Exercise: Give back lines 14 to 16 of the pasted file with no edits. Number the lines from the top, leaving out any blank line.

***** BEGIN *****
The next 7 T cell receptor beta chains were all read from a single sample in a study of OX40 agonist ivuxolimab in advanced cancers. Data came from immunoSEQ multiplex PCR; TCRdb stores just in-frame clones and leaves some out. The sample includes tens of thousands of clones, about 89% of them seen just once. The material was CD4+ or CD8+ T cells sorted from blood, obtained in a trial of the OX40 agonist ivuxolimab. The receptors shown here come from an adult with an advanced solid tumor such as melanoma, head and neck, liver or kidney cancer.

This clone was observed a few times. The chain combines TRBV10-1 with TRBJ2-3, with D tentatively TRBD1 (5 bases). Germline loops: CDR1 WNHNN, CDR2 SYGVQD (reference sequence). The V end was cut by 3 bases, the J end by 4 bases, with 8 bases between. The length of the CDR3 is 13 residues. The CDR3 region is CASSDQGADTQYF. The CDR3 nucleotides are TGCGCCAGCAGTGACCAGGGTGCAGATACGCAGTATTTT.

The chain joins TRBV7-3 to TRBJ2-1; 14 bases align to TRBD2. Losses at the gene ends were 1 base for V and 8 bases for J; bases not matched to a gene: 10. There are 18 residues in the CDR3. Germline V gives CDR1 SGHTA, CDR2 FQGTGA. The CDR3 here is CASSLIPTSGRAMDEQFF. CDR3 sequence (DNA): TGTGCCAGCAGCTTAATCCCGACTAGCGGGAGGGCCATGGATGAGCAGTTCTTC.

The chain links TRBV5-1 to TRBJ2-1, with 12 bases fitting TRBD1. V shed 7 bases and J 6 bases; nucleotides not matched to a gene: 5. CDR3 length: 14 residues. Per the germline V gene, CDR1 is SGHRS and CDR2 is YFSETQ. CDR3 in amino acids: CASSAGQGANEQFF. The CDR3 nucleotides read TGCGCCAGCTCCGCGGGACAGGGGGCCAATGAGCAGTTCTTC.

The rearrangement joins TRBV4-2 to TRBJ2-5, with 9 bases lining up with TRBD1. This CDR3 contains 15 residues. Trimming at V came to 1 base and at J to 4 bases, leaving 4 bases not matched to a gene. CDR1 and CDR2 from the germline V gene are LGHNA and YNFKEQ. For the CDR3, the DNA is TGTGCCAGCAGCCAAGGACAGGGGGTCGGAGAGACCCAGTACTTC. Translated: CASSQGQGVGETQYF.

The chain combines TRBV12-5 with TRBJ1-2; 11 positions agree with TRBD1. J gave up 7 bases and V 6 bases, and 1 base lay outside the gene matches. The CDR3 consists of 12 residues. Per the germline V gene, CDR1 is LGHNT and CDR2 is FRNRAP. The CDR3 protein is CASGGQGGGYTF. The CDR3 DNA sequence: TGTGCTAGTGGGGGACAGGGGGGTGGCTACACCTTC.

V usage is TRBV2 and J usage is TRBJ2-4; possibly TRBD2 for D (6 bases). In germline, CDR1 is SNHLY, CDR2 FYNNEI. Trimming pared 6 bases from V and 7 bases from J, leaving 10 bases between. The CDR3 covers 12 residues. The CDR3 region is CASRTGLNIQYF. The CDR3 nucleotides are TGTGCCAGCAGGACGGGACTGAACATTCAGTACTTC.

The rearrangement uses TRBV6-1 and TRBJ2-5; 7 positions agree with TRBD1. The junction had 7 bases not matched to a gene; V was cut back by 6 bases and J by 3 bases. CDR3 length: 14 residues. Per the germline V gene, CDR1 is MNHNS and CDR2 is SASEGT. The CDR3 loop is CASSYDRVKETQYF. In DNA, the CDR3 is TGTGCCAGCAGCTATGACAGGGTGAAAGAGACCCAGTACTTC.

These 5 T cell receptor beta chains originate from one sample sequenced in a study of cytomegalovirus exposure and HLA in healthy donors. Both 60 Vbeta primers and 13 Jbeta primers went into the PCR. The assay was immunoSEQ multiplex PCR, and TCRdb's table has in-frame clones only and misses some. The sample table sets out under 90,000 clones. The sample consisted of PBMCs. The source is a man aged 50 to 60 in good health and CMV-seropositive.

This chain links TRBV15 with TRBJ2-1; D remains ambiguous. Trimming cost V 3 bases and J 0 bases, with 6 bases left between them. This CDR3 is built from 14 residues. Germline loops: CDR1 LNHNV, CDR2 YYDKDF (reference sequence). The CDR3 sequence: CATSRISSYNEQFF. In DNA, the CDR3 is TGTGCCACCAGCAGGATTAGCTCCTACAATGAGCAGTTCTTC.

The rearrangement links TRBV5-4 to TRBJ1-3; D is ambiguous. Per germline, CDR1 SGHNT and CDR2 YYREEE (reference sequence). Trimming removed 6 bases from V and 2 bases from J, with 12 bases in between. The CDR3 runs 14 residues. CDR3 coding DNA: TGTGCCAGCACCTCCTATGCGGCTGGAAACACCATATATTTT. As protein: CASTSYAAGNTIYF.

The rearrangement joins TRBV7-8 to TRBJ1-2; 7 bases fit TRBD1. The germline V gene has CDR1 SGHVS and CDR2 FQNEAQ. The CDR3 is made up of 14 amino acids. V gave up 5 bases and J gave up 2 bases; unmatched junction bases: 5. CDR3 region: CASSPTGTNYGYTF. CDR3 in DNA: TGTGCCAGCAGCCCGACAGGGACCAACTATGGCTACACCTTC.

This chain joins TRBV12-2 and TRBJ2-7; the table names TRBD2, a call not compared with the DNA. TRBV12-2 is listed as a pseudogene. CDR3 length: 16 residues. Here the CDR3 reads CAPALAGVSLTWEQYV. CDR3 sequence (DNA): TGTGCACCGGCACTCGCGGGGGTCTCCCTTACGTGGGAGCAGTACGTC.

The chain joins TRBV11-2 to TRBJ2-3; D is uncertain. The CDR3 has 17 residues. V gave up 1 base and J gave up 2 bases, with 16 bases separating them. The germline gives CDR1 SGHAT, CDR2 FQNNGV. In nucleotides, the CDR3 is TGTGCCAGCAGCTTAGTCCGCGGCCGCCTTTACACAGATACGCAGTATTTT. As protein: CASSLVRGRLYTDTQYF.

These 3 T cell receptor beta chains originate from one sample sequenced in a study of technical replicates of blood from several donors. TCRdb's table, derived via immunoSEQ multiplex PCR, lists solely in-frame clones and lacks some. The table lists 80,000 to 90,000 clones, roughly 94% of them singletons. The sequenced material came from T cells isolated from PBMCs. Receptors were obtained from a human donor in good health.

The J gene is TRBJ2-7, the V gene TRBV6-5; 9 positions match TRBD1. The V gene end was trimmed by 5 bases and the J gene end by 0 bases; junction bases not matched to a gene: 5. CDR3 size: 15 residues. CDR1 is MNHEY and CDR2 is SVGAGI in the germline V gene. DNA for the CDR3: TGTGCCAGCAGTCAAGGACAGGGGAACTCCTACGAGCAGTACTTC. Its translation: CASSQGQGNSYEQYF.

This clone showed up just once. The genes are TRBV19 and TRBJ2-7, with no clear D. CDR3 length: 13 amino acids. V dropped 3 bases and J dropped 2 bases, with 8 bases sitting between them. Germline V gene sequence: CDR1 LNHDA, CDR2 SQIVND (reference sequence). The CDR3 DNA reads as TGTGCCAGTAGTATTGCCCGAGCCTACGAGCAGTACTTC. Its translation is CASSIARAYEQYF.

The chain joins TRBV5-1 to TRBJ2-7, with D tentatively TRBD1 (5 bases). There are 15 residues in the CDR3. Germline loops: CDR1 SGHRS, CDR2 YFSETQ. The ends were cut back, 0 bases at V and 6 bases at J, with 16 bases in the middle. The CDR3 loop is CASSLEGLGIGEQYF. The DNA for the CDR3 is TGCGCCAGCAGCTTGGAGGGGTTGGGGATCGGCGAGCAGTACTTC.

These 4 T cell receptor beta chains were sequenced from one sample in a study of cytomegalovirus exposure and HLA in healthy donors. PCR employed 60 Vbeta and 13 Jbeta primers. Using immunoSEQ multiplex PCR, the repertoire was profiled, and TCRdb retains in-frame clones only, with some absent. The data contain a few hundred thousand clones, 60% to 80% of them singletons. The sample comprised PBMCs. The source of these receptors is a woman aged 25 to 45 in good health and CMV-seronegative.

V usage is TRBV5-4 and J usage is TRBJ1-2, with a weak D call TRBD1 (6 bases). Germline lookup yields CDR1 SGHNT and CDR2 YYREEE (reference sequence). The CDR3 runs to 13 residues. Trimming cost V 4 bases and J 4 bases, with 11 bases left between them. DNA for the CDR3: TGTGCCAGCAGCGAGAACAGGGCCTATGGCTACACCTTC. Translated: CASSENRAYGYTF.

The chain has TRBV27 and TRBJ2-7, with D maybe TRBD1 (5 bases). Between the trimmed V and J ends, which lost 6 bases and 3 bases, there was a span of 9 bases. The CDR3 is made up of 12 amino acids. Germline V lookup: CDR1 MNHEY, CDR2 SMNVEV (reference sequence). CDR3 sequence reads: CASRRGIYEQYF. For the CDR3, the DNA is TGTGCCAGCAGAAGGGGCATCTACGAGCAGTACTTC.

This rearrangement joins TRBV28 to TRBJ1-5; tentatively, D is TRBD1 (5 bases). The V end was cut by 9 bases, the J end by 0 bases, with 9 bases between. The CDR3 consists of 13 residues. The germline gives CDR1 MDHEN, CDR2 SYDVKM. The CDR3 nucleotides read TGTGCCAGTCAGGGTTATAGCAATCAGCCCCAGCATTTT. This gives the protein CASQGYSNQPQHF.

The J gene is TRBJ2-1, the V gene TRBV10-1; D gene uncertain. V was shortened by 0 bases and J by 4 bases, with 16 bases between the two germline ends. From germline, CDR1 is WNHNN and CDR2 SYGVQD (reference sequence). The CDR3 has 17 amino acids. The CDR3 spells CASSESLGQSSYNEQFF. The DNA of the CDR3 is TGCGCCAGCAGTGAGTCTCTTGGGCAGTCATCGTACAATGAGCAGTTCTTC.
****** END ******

The chain joins TRBV11-2 to TRBJ2-3; D is uncertain. The CDR3 has 17 residues. V gave up 1 base and J gave up 2 bases, with 16 bases separating them. The germline gives CDR1 SGHAT, CDR2 FQNNGV. In nucleotides, the CDR3 is TGTGCCAGCAGCTTAGTCCGCGGCCGCCTTTACACAGATACGCAGTATTTT. As protein: CASSLVRGRLYTDTQYF.

These 3 T cell receptor beta chains originate from one sample sequenced in a study of technical replicates of blood from several donors. TCRdb's table, derived via immunoSEQ multiplex PCR, lists solely in-frame clones and lacks some. The table lists 80,000 to 90,000 clones, roughly 94% of them singletons. The sequenced material came from T cells isolated from PBMCs. Receptors were obtained from a human donor in good health.

The J gene is TRBJ2-7, the V gene TRBV6-5; 9 positions match TRBD1. The V gene end was trimmed by 5 bases and the J gene end by 0 bases; junction bases not matched to a gene: 5. CDR3 size: 15 residues. CDR1 is MNHEY and CDR2 is SVGAGI in the germline V gene. DNA for the CDR3: TGTGCCAGCAGTCAAGGACAGGGGAACTCCTACGAGCAGTACTTC. Its translation: CASSQGQGNSYEQYF.